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Nassau IDA to use affordable housing tax breaks to target bias

Nassau County IDA members Christopher Fusco, left, Lewis

Nassau County IDA members Christopher Fusco, left, Lewis Warren, center, and Anthony Simon during a meeting in May.   Credit: Newsday / Daysi Calavia-Robertson

Nassau County will use tax breaks to increase the amount of affordable private housing to push back against the evidence of unequal treatment toward minority home buyers uncovered by Newsday's investigation into potential housing discrimination, officials said.

The county’s Industrial Development Agency — which reduces property, mortgage recording and sales taxes for developers — pledged Thursday to encourage developers to build more multifamily housing in Nassau, particularly affordable units.

IDA chairman Richard Kessel, referring to the Newsday findings in its three-year "Long Island Divided" investigation, said: “A lot of people feel really disgusted by some of the practices that are out there and have been out there for many years. … One of the best things that can be done to help deal with the problem is to create more housing, because if we can create more housing, especially affordable housing, then that gives families more choices.” 

Helping to increase the number of apartments, condominiums and town houses “will be a major priority for the IDA in 2020,” Kessel said, adding the most generous tax incentives will be reserved for developers of affordable housing.

Long Island's eight IDAs have spurred the building of thousands of apartments near Long Island Rail Road stations and many assisted living facilities across both counties.

Thursday, the Nassau IDA board agreed to negotiate tax break deals for 60 apartments on Fulton Street in Farmingdale and 80 apartments on the site of the Capri Motor Inn in Lynbrook. The Farmingdale project is 100% affordable; the Lynbrook project is 10%.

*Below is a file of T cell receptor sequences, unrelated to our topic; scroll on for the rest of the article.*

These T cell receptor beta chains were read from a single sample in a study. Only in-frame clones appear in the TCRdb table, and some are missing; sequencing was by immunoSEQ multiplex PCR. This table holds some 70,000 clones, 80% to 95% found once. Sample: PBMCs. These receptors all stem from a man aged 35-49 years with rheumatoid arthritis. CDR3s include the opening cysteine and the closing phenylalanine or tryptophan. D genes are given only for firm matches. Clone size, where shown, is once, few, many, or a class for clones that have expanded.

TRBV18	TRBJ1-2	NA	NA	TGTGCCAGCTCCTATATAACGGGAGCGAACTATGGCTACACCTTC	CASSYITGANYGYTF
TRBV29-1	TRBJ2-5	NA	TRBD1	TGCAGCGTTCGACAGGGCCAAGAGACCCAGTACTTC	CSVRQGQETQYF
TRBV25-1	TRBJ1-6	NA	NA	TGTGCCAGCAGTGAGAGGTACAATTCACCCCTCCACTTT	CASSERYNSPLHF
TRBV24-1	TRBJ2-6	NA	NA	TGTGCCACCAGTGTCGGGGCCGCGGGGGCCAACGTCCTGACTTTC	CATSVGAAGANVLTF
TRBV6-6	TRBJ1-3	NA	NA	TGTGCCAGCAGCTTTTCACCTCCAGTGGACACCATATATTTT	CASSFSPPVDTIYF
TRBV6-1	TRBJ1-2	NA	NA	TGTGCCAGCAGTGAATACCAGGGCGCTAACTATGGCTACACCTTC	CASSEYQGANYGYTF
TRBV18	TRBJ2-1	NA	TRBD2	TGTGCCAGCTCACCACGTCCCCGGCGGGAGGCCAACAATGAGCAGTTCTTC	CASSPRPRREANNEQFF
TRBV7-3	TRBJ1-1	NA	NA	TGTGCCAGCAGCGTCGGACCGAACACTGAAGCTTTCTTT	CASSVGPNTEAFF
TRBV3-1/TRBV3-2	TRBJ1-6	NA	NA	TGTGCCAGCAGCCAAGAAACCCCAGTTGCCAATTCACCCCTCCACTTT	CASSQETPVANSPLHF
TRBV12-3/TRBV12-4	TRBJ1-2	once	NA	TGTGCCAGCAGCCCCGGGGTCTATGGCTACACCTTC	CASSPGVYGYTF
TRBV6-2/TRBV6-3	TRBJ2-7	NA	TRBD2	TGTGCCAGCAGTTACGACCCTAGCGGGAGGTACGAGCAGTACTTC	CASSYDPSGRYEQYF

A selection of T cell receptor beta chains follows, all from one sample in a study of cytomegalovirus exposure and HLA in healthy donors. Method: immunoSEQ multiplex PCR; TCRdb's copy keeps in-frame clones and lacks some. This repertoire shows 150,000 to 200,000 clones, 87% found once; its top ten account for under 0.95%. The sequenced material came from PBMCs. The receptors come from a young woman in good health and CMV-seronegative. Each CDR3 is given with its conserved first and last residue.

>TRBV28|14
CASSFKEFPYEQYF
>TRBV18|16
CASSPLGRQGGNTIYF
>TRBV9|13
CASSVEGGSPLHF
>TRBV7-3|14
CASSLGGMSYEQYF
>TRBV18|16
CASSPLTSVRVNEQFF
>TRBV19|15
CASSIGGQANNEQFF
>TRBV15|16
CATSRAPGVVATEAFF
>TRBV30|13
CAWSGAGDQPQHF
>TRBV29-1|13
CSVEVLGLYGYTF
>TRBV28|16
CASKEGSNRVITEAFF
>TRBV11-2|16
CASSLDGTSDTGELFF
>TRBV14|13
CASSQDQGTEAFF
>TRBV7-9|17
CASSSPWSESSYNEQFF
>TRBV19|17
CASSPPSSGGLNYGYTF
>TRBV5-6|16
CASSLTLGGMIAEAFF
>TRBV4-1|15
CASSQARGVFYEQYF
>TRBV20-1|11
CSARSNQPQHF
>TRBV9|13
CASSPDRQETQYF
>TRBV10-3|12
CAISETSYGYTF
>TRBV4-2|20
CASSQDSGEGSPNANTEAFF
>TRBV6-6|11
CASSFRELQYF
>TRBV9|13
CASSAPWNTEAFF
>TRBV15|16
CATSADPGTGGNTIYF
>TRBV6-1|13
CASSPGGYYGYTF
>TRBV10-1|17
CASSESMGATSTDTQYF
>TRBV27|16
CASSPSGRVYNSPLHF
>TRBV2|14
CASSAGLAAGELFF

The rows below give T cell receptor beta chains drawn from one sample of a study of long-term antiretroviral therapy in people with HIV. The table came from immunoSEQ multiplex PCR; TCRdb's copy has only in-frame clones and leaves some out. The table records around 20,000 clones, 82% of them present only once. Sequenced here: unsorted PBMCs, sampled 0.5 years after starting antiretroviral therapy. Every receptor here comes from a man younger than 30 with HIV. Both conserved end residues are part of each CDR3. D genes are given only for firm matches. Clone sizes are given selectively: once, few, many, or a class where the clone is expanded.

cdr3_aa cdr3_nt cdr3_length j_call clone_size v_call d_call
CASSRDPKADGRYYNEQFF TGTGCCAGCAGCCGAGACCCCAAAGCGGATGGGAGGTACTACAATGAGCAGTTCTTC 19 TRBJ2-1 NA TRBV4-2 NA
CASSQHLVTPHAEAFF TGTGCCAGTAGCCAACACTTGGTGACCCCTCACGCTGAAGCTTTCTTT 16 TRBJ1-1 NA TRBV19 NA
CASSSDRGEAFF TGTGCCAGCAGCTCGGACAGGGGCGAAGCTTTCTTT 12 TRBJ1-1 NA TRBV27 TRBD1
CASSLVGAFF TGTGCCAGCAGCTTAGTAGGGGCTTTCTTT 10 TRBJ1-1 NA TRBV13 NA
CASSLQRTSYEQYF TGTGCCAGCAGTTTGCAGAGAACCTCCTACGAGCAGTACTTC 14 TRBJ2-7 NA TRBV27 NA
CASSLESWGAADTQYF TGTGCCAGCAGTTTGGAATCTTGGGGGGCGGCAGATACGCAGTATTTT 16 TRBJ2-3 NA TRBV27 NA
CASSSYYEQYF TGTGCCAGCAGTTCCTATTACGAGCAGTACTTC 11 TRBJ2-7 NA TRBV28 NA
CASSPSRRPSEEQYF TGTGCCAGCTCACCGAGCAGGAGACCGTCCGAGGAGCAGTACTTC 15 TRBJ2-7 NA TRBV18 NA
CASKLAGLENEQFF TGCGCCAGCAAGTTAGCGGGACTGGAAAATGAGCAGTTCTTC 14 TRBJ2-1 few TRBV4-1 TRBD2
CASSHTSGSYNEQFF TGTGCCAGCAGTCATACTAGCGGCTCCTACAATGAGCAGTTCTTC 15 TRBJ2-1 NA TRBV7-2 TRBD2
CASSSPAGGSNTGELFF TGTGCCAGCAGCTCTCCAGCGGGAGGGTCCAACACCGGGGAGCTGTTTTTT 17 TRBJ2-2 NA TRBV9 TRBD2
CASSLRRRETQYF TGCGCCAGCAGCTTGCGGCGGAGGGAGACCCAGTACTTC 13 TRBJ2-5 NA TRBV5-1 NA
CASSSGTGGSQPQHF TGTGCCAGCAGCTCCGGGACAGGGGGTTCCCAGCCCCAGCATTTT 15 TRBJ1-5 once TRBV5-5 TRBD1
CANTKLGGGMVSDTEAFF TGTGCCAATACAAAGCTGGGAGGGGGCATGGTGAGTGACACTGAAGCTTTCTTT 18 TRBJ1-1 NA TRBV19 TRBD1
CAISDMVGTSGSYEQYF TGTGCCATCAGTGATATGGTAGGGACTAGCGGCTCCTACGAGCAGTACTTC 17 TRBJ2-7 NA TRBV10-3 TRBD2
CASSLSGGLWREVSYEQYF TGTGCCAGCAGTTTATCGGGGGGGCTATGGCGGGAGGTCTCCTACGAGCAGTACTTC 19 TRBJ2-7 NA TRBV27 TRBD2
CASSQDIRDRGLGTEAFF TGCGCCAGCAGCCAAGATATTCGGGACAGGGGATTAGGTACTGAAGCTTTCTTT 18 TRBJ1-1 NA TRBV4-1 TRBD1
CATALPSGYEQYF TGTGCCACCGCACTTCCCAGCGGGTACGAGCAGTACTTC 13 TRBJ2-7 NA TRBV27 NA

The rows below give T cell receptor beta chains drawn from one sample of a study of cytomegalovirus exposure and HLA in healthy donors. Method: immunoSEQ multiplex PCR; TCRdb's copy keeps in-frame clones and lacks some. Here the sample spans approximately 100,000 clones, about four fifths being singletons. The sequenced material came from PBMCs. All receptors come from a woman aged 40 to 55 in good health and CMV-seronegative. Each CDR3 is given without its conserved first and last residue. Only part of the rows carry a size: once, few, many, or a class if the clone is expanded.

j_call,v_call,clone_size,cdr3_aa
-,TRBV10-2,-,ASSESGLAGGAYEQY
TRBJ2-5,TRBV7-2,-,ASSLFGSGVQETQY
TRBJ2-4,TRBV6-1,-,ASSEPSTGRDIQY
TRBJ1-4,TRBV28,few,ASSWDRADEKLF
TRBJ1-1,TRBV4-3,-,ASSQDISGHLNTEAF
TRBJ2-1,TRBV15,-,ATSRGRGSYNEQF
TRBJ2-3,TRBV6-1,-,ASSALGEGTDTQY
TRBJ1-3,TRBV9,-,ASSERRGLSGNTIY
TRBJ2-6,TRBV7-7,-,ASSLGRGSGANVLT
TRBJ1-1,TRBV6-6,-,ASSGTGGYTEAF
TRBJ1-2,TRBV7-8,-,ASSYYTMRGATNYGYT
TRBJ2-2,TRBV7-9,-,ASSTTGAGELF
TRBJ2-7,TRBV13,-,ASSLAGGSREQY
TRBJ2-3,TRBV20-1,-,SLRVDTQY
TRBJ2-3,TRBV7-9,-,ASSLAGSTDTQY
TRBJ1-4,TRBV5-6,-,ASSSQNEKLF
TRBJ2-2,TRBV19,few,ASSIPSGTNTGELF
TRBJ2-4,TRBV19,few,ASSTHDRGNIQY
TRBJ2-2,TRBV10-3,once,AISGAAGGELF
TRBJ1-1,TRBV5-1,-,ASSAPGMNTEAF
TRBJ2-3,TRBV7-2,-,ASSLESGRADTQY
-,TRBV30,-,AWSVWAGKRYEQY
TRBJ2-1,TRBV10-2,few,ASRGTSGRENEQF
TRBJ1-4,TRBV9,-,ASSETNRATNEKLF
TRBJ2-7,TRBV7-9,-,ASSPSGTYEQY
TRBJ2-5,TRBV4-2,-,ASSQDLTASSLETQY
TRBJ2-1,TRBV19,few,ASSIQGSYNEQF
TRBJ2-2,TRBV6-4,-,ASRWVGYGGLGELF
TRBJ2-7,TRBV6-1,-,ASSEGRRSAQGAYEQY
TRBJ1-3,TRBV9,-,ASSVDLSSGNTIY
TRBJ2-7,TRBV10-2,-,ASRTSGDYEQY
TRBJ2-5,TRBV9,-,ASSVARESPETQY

Timothy Williams, IDA board secretary, suggested the agency provide a telephone number and email address on its website so prospective home buyers and renters can report incidents of discrimination at IDA-supported projects.

“Our clients, if they participate or in any way engage in any level of discrimination, it should be an instant default of their rights” to continue receiving tax breaks, said Williams, a banker. “You cannot use taxpayer assistance and then discriminate.”

Recipients of IDA aid are told as part of their application for tax breaks that fair housing and equal housing opportunity are required. Recipients are asked annually to certify that they are abiding by all IDA regulations and risk losing tax breaks if found to be in default.

Williams, who is African-American, cited acts of discrimination by real estate agents toward his family. He said ensuring fair housing in the county “is something [the IDA needs] to play a role in.”

Board vice chairman Lewis M. Warren, who also is a banker, agreed. “We have to increase the housing stock on Long Island if we are going to solve some of the issues identified by Newsday," he said. "We’re talking about fairness, just simply treating people of the same economic means fairly and equitably.”

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